Applying to rent an apartment in Tokyo may seem intimidating at first, especially if you’re new to Japan. However, with a good real estate agent and the right preparation, you can remove a lot of the stress and even enjoy the search for your new home.
So you have the job in Tokyo and you now need to find a place to stay. It doesn’t matter if you are an expat, foreigner, gaijin or gaikokujin in Tokyo – everyone is the same! If you have friends living in the city, they may be able to help by recommending good estate agents or even have a spare room.
Depending on the country you are from, you may be used to having plenty of space at your disposal. it’s also important to have realistic expectations of rental properties in Japan. We compare 5 common Japanese apartment sizes and layouts so you know what to expect.
15 Essential Things You Need to Know
Japanese is the country's primary language, and although some residents are conversant in English, the language barrier can still pose a challenge. To navigate daily life, ordering food, asking for directions, or even conducting business, knowing basic Japanese phrases can go a long way. Consider taking language lessons before you move, or utilize language learning apps for on-the-go study.
Japan is known for its high cost of living, particularly in metropolitan areas like Tokyo and Osaka. From grocery bills to rent and public transportation, daily expenses can add up. Thoroughly research the cost of living in your preferred city and plan your finances accordingly. Be aware that initial set-up costs, like apartment deposits, can be substantial.
Expect smaller living spaces in Japan, especially in the cities. Apartments are compact but efficiently designed. Understanding the different types of housing options - from traditional single-family homes to modern city apartments - will help you find the right place for your needs and budget.
Japan’s culture is a fascinating blend of the ultra-modern and deeply traditional. The nation cherishes its cultural heritage, with many customs and traditions still prevalent today. Be prepared to take off your shoes indoors, bow when greeting others, and learn other cultural nuances to respect local traditions.
Japan lies along the Pacific "Ring of Fire," experiencing frequent seismic activity. Earthquake preparedness is an integral part of life here, with regular drills and well-established protocols. Familiarize yourself with the necessary safety measures and always keep an emergency kit ready.
Japan boasts an excellent healthcare system that provides comprehensive coverage for a relatively low cost. After moving, you'll need to sign up for Japan’s National Health Insurance. While the system is efficient, language can sometimes be a barrier in healthcare settings, so having a translator app or service can be helpful.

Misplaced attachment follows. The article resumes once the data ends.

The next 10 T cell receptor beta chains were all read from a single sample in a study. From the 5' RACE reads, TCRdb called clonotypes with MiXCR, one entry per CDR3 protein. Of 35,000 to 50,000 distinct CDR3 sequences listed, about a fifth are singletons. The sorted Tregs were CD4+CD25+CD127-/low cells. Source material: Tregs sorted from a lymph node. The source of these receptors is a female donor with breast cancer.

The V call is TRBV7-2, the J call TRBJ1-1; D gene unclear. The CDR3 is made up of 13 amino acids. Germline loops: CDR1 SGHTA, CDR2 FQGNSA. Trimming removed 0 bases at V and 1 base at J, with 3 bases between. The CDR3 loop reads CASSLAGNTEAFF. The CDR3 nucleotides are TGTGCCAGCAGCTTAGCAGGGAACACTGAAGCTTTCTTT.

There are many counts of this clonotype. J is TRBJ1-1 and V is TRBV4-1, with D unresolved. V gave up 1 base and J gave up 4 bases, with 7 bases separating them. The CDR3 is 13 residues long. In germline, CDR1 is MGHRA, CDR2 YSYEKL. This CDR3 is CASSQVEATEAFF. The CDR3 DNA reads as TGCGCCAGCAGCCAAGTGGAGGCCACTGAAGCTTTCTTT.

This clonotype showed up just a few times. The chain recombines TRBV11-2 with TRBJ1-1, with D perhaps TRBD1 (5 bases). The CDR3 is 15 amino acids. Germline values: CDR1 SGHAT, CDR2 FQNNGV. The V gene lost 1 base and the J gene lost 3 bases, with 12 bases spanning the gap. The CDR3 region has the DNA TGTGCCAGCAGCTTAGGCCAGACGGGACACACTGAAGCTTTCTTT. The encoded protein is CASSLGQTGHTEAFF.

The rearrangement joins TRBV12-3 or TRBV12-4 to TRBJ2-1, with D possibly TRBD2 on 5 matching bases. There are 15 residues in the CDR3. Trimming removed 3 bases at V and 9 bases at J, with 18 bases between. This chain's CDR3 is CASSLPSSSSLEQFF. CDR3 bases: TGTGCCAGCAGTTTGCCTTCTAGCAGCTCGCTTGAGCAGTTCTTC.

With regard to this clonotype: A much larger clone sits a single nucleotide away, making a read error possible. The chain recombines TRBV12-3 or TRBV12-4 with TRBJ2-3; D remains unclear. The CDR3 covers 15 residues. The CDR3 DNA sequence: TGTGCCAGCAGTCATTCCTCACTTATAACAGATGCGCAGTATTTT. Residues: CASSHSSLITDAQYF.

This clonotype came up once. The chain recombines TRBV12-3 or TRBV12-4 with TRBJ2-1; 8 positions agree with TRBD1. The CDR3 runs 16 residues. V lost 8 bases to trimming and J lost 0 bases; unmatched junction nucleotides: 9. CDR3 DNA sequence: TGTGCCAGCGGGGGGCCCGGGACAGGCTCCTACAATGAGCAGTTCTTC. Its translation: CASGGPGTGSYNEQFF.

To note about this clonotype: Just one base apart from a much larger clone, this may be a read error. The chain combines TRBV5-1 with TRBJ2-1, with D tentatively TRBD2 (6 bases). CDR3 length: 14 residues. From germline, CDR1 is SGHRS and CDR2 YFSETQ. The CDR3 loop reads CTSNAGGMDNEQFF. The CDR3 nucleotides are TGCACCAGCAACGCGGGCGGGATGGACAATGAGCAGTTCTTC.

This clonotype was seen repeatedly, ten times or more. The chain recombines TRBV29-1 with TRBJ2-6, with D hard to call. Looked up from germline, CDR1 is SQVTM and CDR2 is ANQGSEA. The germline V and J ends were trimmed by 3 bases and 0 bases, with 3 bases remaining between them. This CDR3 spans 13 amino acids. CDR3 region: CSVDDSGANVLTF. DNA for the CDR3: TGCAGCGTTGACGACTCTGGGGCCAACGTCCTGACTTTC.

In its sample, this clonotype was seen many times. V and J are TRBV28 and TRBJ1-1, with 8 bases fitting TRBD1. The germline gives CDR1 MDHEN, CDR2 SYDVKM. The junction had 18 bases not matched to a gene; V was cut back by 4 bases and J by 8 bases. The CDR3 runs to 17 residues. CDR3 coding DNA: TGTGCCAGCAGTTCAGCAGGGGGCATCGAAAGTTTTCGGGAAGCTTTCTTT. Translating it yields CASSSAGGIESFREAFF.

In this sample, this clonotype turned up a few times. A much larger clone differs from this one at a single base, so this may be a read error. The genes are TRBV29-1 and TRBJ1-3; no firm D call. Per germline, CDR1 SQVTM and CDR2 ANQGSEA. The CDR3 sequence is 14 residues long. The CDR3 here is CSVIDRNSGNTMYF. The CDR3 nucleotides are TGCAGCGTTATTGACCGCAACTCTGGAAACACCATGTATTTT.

Japan experiences a distinctive four-season climate. From the sakura bloom in spring to the vibrant fall foliage, each season offers unique charm. However, be prepared for hot, humid summers, and if you're moving to the northern regions, prepare for snowy, harsh winters.
Japan's public transportation system is world-class, known for its reliability and punctuality. Trains, buses, and subways make commuting easy. However, they can get crowded during peak hours. Although owning a car is possible, many prefer public transport due to high parking fees and congested urban areas.
Japan's work culture is notorious for its high levels of dedication and long hours, often leading to a phenomenon known as 'karoshi' or death from overwork. However, a growing awareness of work-life balance has led to changes in labor laws, encouraging healthier work environments.
Japanese cuisine is much more than just sushi and ramen. It's diverse, delicious, and known for its health benefits. However, if you have dietary restrictions or allergies, especially to seafood, you may need to exercise caution when eating out. Learning how to express your dietary needs in Japanese will be beneficial.
Despite Japan's technological prowess, the country remains largely cash-based. From small eateries to some shops, not all places accept credit cards. Always carry sufficient cash, especially in rural areas. Note that international ATMs can sometimes be hard to find; convenience stores are often the best bet for withdrawing cash.
Japan has strict waste disposal and recycling regulations, and adherence is not just encouraged but expected. You'll need to separate your trash according to the rules set by your local municipality. While it may seem complicated at first, it's an essential part of contributing to Japan's sustainability efforts.
Japan consistently ranks as one of the world's safest countries. Crime rates are low, and lost items often find their way back to their owners. However, it's always important to remain vigilant and aware of your surroundings, just as you would anywhere else.
Once you've arrived in Japan, you must register your residence at the local municipal office within 14 days. This registration is necessary for various administrative procedures, such as opening a bank account, so prioritize it upon arrival.
Understanding Japan's visa regulations is crucial. Whether you’re moving for work, study, or long-term residence, ensure you have the appropriate visa. Visa violations can lead to serious penalties, including deportation, so be sure to keep your documentation up to date.
Moving to a new country is a significant transition, full of anticipation, excitement, and, naturally, a little apprehension. The key to a smooth move is preparation and understanding of the local customs and expectations. Embracing the vibrant culture, state-of-the-art infrastructure, and serene landscapes of Japan can make this move a rewarding experience. Do your due diligence, plan meticulously, and look forward to the fascinating adventure that awaits in Japan.